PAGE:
Falcon Theatre presents “The Complete History of Comedy (abridged)”

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The show begins much as humanity is believed to have begun as cavemen and cavewomen. Soon the very pregnant cavewoman begins squirting out babies, lots and lots of babies including one very large baby and with this full motion sight gag it is game on for The Complete History of Comedy (abridged), written by Reed Martin and Austin Tichenor, directed by Jerry Kernion and starring Zehra Fazal, Marc Ginsberg and Mark Jacobson at the Falcon Theatre in Burbank, California.

So much of the show is wildly funny and pokes at so many different elements of our world including the Catholic Church and, of course, our fine politicians. As is so often the case when looking objectively at our world you can either cry or laugh, but it is proven that laughter is actually physically healthier so in the case of this particular show it will do you more good than the same amount of time at the gym. And I am happy to report that what is so often overlooked in the theatrical world, this show actually pokes fun at politicians of both political parties.

The Complete History of Comedy (abridged) starts with the premise that all comedy originated from the brother of the ancient Chinese master of The Art of War Sun Tzu and by interpreting his wise words one can come to a full understanding of all that is comedy. To its further credit the show does use visual aids to acknowledge some of the funniest people in recent history and presents a variety of comedy forms from slapstick to the mime and beyond.

Overall the show is very funny, albeit at times touching on topics and in ways that some could find offensive. But then again good comedy often does to some extent offend and even that has a positive because it forces thinking.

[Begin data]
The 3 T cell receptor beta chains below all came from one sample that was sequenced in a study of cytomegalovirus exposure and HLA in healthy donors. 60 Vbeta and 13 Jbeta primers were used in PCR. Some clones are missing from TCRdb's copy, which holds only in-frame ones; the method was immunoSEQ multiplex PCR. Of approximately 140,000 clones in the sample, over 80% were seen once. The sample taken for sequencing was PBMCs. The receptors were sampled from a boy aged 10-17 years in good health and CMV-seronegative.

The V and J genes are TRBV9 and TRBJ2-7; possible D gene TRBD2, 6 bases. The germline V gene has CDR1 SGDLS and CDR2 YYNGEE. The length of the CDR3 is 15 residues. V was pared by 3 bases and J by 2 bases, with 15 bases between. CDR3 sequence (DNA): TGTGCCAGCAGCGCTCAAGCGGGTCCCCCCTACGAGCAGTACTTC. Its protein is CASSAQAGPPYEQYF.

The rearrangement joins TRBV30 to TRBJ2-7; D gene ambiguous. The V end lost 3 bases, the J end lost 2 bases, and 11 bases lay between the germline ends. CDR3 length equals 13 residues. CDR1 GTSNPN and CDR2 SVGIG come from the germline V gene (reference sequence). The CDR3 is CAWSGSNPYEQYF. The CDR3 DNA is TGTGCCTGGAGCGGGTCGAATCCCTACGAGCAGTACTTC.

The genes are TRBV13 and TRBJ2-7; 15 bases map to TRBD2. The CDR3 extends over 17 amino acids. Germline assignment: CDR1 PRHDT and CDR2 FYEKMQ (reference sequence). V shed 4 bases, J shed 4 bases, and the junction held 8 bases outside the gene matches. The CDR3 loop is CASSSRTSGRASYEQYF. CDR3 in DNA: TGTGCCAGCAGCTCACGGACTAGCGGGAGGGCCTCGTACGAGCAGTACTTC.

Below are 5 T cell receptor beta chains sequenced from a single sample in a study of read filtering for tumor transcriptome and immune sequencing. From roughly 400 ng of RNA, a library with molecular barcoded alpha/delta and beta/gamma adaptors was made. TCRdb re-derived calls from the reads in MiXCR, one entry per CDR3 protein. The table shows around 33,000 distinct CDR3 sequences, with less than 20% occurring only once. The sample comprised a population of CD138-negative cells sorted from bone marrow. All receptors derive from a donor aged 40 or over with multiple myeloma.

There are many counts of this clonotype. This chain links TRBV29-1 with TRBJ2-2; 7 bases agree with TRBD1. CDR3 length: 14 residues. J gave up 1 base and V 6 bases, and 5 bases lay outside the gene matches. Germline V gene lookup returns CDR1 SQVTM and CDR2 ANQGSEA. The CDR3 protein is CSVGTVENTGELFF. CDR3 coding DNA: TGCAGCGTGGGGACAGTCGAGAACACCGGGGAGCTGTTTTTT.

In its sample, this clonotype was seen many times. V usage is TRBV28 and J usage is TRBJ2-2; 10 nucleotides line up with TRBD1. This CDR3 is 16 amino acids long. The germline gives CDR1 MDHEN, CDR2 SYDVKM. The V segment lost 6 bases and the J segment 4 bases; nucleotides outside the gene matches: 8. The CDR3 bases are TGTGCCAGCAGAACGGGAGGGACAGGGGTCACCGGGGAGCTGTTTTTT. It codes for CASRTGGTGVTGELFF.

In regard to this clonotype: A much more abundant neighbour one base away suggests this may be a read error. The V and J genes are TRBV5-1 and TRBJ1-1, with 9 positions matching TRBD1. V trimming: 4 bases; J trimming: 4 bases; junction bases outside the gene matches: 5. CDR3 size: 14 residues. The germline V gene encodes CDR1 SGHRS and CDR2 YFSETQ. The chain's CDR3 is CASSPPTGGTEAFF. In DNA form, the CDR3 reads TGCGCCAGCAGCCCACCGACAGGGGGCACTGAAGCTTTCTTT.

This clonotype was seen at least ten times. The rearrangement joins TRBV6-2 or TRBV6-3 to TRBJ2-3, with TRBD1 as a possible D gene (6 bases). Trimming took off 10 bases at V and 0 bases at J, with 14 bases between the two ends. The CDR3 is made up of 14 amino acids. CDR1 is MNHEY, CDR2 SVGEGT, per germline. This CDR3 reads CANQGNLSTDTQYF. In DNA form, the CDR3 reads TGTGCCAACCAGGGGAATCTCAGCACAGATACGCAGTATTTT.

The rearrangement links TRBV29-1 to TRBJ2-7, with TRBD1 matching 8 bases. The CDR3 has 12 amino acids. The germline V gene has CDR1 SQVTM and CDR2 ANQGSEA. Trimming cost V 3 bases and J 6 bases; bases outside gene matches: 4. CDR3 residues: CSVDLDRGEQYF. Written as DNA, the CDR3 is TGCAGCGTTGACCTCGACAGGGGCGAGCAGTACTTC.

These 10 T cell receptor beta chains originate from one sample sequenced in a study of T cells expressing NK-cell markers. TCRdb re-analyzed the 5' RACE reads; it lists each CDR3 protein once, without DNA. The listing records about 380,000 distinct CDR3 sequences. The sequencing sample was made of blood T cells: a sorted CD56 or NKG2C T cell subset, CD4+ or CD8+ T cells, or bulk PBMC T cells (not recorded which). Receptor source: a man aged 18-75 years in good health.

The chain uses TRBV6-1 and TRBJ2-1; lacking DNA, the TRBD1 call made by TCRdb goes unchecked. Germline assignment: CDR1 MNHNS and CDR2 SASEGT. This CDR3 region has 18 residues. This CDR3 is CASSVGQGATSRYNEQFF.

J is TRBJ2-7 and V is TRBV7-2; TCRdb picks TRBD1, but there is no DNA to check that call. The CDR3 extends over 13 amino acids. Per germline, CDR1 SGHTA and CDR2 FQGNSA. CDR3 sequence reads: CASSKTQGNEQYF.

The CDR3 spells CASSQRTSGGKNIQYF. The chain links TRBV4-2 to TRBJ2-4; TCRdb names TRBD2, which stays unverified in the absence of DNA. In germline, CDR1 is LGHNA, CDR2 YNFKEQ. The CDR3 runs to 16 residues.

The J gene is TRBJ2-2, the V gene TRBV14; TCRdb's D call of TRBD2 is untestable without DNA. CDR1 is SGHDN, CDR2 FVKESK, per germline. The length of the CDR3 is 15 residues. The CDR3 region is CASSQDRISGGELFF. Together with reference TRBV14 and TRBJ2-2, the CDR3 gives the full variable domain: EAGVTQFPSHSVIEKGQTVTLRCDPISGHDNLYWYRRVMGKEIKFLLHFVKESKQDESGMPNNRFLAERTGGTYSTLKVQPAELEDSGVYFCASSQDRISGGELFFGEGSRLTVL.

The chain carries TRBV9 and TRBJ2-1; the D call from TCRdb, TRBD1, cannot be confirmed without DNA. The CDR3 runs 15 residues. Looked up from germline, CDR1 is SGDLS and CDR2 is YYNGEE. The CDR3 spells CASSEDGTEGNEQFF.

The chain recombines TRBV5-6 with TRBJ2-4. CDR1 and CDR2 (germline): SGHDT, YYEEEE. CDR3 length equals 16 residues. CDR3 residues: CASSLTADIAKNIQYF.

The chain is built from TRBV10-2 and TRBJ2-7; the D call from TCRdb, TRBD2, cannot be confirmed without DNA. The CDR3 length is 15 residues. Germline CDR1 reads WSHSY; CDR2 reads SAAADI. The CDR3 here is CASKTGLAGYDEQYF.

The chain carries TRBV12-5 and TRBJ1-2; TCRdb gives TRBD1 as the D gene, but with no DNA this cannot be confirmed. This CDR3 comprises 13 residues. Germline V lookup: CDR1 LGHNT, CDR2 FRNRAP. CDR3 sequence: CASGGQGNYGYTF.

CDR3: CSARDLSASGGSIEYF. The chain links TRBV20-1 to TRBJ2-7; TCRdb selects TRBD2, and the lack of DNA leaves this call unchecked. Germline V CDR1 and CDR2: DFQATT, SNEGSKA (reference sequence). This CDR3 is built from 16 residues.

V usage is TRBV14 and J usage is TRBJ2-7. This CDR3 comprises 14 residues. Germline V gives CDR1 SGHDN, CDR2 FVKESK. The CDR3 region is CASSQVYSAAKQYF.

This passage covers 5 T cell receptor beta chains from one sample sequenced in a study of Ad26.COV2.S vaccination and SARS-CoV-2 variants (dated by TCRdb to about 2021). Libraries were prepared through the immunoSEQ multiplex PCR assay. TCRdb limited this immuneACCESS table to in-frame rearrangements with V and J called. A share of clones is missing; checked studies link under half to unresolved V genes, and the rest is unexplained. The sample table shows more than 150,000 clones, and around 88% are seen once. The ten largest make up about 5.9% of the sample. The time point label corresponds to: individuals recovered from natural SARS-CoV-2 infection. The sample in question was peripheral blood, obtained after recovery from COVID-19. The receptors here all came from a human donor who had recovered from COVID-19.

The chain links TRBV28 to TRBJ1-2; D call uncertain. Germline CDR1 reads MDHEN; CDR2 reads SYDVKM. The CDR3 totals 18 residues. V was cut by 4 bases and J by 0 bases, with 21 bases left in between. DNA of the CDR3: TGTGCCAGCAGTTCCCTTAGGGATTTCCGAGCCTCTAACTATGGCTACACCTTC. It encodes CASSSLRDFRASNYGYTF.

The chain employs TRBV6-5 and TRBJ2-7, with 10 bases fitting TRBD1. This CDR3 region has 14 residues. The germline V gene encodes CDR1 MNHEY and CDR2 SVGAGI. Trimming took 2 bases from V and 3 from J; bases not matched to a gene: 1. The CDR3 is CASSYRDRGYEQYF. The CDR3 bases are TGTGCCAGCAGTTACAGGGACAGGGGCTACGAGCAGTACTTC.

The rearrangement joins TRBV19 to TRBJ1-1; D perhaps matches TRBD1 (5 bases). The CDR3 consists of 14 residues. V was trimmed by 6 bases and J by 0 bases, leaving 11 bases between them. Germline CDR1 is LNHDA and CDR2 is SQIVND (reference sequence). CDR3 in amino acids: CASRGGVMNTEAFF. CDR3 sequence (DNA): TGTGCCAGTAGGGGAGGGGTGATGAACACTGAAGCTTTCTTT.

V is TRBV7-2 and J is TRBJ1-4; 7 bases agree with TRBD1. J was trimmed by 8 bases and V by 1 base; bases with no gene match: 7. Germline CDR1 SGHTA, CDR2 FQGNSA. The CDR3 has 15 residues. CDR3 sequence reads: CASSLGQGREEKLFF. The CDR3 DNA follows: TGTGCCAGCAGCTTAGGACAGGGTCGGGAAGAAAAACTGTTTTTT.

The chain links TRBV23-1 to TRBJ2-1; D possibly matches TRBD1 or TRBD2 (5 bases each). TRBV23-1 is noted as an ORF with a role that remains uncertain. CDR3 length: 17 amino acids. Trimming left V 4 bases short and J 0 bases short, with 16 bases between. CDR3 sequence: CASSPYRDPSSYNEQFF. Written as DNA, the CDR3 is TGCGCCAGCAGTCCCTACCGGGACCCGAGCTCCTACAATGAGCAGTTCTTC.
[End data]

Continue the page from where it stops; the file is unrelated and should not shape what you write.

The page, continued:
The Complete History of Comedy (abridged) is well done and well presented by its three actors Zehra Fazal, Mark Jacobson and Marc Ginsberg and it does succeed in keeping most of the audience laughing much of the time. But I felt that while very well presented it was just a wee bit off of where it could have been and needed some tweaking. Pondering that what I think could change for the better would be somewhat less explaining of the “ancient writings” and more presentation of actually funny material. That said it is nevertheless a worthy, laugh inducing show and something you may well want to enjoy, with the caution that the young (under 13) and the hyper sensitive might prefer staying home and watching reruns of “The Bachelor.”

“Cactus Gone Wild” by Ron Irwin

The Complete History of Comedy (abridged) is at the Falcon Theatre, 4252 Riverside Drive, Burbank, California 91505 now through April 23rd 2017. Show times aere Wednesday through Saturday evenings at 8:00 p.m. and Sundays at 4:00 p.m. Reservations and ticketing available either online at falcontheatre.com or by calling 818-955-8101.

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